The dead, you see, were almond trees.  In California's San Joaquin Valley.

Like in this photograph from the Washington Post:

Usually when I near Coalinga, I prepare myself for the stink from the mega-dairies.  And I was prepared for that.  Acres of dead almond trees was new.  California's drought has dramatically altered its landscape already.  Yet, life goes on in California and elsewhere.

What a contrast to conditions in the old country!

Back when we were kids, watching a movie meant sitting through a government propaganda documentary as well.  Invariably, those documentaries--News Reels, they were called--were about hardships that farmers faced.  Almost always, they seemed to be about Bihar where if it was not floods it was a drought!

Even now, the prospect of a serious monsoon failure in South Asia is a nightmarish scenario--for the countries there and for the rest of the world too.  Because, unlike in California, half the population relies on agriculture for their existence.  Their livelihoods are dependent on a prosperous agriculture sector.  And unlike almonds, which are luxuries, rice and wheat are staples that sustain the hundreds of millions.

The fact that nobody really worries about California's drought is by itself a measure of the affluence in this country.  Of course, almond trees are down.  Lawns are brown.  But, life is otherwise unchanged.  The only noticeable difference is this: water is no longer served at restaurants.  Water is served only if the diner requests it.  To paraphrase Harry Truman's mother who reportedly told him "if that's your biggest problem, Harry, consider yourself lucky," here in the land of affluence if water by request is the biggest problem in California, well, we are lucky beyond our wildest imaginations!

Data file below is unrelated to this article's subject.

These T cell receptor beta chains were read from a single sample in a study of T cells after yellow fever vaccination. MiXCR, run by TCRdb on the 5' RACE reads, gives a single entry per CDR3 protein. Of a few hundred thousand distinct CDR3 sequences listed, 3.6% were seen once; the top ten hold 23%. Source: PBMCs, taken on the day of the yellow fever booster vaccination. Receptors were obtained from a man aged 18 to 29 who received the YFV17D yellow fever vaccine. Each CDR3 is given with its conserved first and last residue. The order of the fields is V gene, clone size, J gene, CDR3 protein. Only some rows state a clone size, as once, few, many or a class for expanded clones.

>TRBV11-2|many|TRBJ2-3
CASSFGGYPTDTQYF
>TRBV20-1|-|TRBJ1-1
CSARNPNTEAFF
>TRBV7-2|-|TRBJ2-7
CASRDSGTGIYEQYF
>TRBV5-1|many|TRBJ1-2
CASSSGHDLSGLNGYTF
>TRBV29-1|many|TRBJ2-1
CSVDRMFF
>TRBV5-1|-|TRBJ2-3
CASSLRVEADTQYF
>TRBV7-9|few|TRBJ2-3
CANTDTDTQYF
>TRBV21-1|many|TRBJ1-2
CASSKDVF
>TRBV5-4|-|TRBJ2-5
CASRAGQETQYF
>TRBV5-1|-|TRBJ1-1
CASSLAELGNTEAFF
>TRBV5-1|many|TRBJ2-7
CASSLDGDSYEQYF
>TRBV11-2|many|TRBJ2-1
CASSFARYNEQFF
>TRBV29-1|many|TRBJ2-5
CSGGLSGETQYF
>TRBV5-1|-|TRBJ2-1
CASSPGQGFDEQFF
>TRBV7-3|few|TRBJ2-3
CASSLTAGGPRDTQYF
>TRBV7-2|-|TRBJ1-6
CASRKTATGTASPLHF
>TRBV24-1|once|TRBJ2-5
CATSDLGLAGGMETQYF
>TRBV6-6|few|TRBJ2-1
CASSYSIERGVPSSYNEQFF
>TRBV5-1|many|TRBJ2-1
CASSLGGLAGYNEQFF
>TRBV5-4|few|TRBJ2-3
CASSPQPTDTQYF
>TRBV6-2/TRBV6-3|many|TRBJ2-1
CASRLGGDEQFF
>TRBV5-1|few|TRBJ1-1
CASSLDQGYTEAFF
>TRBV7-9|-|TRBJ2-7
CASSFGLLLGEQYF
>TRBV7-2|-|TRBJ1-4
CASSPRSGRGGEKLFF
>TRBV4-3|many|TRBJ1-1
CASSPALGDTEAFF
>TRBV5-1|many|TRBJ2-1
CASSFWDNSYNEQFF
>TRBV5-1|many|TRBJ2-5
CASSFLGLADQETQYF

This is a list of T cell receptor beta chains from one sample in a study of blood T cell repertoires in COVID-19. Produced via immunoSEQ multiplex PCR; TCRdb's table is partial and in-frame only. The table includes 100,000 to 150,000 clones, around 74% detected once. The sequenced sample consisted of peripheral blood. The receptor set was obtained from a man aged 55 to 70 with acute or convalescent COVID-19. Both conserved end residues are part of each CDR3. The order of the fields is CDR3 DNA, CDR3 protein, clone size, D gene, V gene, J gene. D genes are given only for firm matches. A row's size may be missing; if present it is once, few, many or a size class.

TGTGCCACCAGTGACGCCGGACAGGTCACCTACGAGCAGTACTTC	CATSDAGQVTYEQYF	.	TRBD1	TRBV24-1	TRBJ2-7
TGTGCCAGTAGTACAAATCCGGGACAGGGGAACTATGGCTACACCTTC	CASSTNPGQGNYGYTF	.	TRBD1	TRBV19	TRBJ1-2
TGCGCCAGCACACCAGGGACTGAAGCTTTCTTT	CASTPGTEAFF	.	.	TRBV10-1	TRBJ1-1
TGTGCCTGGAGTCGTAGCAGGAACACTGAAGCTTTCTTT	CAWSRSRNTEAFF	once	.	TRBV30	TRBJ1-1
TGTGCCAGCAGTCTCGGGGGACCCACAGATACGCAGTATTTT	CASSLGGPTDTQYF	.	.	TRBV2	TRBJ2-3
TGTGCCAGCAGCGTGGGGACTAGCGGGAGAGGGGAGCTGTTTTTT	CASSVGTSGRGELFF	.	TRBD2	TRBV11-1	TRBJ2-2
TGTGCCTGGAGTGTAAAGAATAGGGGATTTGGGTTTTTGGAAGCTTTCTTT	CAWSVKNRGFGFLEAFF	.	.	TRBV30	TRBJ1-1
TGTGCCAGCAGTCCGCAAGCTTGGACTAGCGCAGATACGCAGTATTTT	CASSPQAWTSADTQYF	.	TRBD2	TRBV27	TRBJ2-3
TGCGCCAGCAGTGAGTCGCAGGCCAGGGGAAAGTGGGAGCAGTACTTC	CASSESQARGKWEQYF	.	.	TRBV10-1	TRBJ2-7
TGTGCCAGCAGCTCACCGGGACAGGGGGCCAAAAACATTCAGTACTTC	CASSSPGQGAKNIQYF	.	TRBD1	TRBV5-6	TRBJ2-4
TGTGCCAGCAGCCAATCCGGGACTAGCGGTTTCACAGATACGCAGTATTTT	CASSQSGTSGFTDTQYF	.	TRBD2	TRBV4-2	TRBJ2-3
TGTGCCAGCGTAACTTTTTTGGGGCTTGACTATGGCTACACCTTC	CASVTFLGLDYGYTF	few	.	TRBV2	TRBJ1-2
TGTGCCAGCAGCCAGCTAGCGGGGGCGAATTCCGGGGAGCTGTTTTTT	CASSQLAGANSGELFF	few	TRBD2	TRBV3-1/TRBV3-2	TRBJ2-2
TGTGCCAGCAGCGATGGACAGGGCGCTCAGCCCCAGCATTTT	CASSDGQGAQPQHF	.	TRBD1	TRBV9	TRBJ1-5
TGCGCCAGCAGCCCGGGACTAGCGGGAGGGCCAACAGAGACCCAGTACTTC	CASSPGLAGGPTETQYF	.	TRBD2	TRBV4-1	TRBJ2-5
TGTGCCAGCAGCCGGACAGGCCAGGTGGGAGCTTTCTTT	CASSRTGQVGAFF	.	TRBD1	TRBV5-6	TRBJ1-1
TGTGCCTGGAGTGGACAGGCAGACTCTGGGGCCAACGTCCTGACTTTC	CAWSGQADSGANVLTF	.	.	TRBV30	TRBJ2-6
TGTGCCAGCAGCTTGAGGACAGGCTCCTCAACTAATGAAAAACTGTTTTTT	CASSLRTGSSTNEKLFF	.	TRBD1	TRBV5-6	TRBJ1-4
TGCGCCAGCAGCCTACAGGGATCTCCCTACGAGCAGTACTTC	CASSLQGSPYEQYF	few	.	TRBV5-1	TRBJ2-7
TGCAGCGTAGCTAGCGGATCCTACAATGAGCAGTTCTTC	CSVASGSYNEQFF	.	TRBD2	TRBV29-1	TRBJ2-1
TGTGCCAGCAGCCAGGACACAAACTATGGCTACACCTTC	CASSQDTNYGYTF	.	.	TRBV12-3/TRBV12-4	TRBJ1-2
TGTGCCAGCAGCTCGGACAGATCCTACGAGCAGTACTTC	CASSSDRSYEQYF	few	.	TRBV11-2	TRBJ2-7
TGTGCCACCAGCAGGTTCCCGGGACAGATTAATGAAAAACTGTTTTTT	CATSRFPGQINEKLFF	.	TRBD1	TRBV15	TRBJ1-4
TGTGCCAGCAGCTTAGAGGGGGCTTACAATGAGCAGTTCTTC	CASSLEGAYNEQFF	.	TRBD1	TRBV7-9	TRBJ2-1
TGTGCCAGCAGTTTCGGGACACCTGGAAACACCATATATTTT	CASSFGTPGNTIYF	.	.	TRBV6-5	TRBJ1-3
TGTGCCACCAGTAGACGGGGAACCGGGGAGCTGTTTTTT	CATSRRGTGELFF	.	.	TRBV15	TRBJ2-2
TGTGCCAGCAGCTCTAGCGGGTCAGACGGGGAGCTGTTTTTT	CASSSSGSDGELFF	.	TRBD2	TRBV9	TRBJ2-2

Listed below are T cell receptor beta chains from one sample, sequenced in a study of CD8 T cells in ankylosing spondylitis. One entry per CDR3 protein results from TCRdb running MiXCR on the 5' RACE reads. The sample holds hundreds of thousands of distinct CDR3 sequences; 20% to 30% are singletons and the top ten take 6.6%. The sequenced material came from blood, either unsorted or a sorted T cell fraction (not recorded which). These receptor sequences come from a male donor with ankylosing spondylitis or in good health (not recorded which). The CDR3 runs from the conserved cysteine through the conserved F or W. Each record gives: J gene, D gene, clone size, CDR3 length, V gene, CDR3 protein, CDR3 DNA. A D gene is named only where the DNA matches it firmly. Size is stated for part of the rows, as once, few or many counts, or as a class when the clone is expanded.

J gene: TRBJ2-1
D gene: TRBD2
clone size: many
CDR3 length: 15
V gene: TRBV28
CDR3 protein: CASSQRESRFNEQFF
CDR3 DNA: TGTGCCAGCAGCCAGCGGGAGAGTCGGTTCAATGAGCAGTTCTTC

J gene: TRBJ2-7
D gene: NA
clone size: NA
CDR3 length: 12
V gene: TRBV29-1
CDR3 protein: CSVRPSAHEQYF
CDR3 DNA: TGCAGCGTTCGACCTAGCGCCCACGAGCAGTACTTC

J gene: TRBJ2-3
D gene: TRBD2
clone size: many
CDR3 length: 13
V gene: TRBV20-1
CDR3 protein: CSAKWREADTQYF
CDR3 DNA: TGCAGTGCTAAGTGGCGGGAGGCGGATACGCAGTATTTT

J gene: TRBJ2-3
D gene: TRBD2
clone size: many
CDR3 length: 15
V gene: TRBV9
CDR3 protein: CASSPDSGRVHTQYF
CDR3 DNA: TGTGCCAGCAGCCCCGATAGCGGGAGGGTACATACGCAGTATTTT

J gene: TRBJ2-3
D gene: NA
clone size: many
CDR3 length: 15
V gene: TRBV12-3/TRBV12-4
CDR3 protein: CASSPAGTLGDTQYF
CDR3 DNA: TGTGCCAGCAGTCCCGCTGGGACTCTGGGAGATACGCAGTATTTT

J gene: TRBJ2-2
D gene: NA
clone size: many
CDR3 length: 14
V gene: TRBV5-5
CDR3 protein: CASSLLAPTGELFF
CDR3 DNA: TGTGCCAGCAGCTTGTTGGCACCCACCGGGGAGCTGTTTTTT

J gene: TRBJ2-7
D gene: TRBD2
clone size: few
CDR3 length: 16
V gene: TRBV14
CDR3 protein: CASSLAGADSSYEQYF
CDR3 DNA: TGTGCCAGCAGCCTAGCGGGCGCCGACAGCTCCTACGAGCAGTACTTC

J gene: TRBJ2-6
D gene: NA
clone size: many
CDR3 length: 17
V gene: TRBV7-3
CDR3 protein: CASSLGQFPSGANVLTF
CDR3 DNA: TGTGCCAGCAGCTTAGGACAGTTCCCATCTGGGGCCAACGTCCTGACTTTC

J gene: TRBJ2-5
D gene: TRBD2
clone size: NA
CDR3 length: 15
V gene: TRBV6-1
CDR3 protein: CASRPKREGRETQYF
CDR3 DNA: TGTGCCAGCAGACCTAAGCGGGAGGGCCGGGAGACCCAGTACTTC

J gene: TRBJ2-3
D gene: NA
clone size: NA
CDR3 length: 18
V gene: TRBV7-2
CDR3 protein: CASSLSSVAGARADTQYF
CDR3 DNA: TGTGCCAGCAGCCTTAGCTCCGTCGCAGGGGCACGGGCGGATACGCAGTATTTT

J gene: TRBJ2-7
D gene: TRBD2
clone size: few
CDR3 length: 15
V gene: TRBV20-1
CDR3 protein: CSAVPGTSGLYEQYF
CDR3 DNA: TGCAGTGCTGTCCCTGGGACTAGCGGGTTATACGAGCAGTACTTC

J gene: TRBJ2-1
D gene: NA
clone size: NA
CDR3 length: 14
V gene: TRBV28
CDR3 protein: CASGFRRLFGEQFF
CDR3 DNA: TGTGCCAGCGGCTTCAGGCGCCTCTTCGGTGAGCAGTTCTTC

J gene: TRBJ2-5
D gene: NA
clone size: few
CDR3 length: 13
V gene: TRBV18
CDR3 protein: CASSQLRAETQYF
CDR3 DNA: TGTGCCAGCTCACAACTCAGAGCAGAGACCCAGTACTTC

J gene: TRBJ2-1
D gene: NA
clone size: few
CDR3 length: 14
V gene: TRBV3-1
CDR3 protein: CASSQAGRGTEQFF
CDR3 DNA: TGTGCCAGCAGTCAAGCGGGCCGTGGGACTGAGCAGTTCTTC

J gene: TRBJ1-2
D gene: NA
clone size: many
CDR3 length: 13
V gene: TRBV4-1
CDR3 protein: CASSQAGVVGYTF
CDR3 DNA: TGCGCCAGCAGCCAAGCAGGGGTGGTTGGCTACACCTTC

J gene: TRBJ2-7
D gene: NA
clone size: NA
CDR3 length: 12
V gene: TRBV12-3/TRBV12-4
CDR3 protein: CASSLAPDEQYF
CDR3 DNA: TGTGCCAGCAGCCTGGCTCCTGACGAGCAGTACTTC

Friday, June 26, 2015

Watch out for the tree!

Way back, in the social studies class in the old country, the textbook had a photograph of a car driving through a huge tree in California.  I bet I am not the only one from my class, from my school, who thought it would be cool to look at the tree in real life.

There are plenty of things we read about, hear about, that pique our curiosity.  But, not always are we able to follow-up on everything.  It is perhaps a good thing that we forget--else, our lives will be filled with disappointment after disappointment.

I never forgot about this tree.  When I came to California decades ago, I learnt that the drive through tree was in Yosemite, but that the tree fell years ago.  But that there were private ones.

Years went by.  I left California.

You see, many things in life require us to make them happen.  Rarely do they automatically happen. This time, on the way back from California, I knew was going to make it to to a drive-through tree.  I knew it because I was going to take the coastal route.

Sure enough, there were signs.  I exited.

"Is it a busy day?" I asked the woman at the counter as I handed her five dollars for the entrance fee.

A busy day it was.

The drive through the tree itself is what America is about.  An entrepreneurial mind cooks up an idea and then sells it.  We suckers fall for it, and give those creative minds our wallets.  "Build a better mousetrap, and the world will beat a path to your door" they say; we surely do drive the path to that doorway hollowed out in a tree.

And then there it was.

Soon that excitement was over, and I continued on.

I drove through the Avenue of the Giants.  I could begin to understand why Rockefeller donated the money to save the trees after his visit a century ago.  I stopped every few minutes to take it all in.

When I was parked at one place, I thought my vehicle deserved a thanks as well, inanimate it might be.  A 140-horse chariot that did not exist when I was a kid who read about the drive-through tree in a faraway place called California.

Life is not in the rear-view mirror